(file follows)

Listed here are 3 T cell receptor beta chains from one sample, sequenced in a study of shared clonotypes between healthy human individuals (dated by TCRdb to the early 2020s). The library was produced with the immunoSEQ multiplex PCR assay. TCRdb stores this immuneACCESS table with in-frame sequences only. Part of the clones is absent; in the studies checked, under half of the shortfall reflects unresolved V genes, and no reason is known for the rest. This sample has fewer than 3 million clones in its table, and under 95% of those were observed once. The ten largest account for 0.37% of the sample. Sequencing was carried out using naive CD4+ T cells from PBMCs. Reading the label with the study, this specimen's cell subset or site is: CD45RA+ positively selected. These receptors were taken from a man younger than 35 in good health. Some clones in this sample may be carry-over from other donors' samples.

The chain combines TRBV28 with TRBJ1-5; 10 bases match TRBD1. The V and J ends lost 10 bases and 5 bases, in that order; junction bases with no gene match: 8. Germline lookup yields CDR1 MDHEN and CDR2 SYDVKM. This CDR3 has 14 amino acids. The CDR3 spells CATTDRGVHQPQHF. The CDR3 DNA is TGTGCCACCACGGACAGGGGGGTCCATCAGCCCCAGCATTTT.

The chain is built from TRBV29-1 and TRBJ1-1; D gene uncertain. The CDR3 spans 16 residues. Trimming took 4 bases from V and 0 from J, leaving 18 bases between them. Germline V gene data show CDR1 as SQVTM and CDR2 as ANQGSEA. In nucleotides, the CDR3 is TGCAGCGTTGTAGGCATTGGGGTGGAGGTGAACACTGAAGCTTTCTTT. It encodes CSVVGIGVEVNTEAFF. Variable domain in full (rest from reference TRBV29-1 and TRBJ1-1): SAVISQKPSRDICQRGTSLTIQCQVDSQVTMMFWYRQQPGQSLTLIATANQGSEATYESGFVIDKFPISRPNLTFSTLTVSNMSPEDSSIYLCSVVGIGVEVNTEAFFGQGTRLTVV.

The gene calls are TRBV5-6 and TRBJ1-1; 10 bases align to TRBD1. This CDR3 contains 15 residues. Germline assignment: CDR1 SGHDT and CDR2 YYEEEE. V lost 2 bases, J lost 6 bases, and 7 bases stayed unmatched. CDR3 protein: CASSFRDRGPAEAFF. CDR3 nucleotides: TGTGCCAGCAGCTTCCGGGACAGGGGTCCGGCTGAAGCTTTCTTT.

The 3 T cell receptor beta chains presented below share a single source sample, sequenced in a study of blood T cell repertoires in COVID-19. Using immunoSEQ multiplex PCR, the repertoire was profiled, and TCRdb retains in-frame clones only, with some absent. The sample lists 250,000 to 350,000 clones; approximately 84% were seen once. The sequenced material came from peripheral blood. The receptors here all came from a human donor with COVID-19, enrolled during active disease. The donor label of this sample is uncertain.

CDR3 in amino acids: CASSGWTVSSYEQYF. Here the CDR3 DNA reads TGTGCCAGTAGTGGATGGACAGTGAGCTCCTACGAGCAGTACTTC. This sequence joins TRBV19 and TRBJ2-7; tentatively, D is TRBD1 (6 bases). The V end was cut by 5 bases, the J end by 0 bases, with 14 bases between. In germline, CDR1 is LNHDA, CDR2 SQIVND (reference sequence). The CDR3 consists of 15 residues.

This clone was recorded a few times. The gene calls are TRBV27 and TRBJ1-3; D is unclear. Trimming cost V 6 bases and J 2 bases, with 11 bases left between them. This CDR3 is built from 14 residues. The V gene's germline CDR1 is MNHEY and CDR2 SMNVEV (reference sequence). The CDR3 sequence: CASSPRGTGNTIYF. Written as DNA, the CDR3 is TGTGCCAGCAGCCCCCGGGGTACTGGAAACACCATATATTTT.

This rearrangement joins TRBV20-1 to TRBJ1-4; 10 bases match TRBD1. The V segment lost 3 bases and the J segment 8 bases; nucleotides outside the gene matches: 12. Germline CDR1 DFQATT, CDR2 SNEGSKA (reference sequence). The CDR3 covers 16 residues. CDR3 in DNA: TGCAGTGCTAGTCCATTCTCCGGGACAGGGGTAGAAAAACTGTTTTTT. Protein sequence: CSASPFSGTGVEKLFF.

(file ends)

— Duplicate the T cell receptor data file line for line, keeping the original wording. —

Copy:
Listed here are 3 T cell receptor beta chains from one sample, sequenced in a study of shared clonotypes between healthy human individuals (dated by TCRdb to the early 2020s). The library was produced with the immunoSEQ multiplex PCR assay. TCRdb stores this immuneACCESS table with in-frame sequences only. Part of the clones is absent; in the studies checked, under half of the shortfall reflects unresolved V genes, and no reason is known for the rest. This sample has fewer than 3 million clones in its table, and under 95% of those were observed once. The ten largest account for 0.37% of the sample. Sequencing was carried out using naive CD4+ T cells from PBMCs. Reading the label with the study, this specimen's cell subset or site is: CD45RA+ positively selected. These receptors were taken from a man younger than 35 in good health. Some clones in this sample may be carry-over from other donors' samples.

The chain combines TRBV28 with TRBJ1-5; 10 bases match TRBD1. The V and J ends lost 10 bases and 5 bases, in that order; junction bases with no gene match: 8. Germline lookup yields CDR1 MDHEN and CDR2 SYDVKM. This CDR3 has 14 amino acids. The CDR3 spells CATTDRGVHQPQHF. The CDR3 DNA is TGTGCCACCACGGACAGGGGGGTCCATCAGCCCCAGCATTTT.

The chain is built from TRBV29-1 and TRBJ1-1; D gene uncertain. The CDR3 spans 16 residues. Trimming took 4 bases from V and 0 from J, leaving 18 bases between them. Germline V gene data show CDR1 as SQVTM and CDR2 as ANQGSEA. In nucleotides, the CDR3 is TGCAGCGTTGTAGGCATTGGGGTGGAGGTGAACACTGAAGCTTTCTTT. It encodes CSVVGIGVEVNTEAFF. Variable domain in full (rest from reference TRBV29-1 and TRBJ1-1): SAVISQKPSRDICQRGTSLTIQCQVDSQVTMMFWYRQQPGQSLTLIATANQGSEATYESGFVIDKFPISRPNLTFSTLTVSNMSPEDSSIYLCSVVGIGVEVNTEAFFGQGTRLTVV.

The gene calls are TRBV5-6 and TRBJ1-1; 10 bases align to TRBD1. This CDR3 contains 15 residues. Germline assignment: CDR1 SGHDT and CDR2 YYEEEE. V lost 2 bases, J lost 6 bases, and 7 bases stayed unmatched. CDR3 protein: CASSFRDRGPAEAFF. CDR3 nucleotides: TGTGCCAGCAGCTTCCGGGACAGGGGTCCGGCTGAAGCTTTCTTT.

The 3 T cell receptor beta chains presented below share a single source sample, sequenced in a study of blood T cell repertoires in COVID-19. Using immunoSEQ multiplex PCR, the repertoire was profiled, and TCRdb retains in-frame clones only, with some absent. The sample lists 250,000 to 350,000 clones; approximately 84% were seen once. The sequenced material came from peripheral blood. The receptors here all came from a human donor with COVID-19, enrolled during active disease. The donor label of this sample is uncertain.

CDR3 in amino acids: CASSGWTVSSYEQYF. Here the CDR3 DNA reads TGTGCCAGTAGTGGATGGACAGTGAGCTCCTACGAGCAGTACTTC. This sequence joins TRBV19 and TRBJ2-7; tentatively, D is TRBD1 (6 bases). The V end was cut by 5 bases, the J end by 0 bases, with 14 bases between. In germline, CDR1 is LNHDA, CDR2 SQIVND (reference sequence). The CDR3 consists of 15 residues.

This clone was recorded a few times. The gene calls are TRBV27 and TRBJ1-3; D is unclear. Trimming cost V 6 bases and J 2 bases, with 11 bases left between them. This CDR3 is built from 14 residues. The V gene's germline CDR1 is MNHEY and CDR2 SMNVEV (reference sequence). The CDR3 sequence: CASSPRGTGNTIYF. Written as DNA, the CDR3 is TGTGCCAGCAGCCCCCGGGGTACTGGAAACACCATATATTTT.

This rearrangement joins TRBV20-1 to TRBJ1-4; 10 bases match TRBD1. The V segment lost 3 bases and the J segment 8 bases; nucleotides outside the gene matches: 12. Germline CDR1 DFQATT, CDR2 SNEGSKA (reference sequence). The CDR3 covers 16 residues. CDR3 in DNA: TGCAGTGCTAGTCCATTCTCCGGGACAGGGGTAGAAAAACTGTTTTTT. Protein sequence: CSASPFSGTGVEKLFF.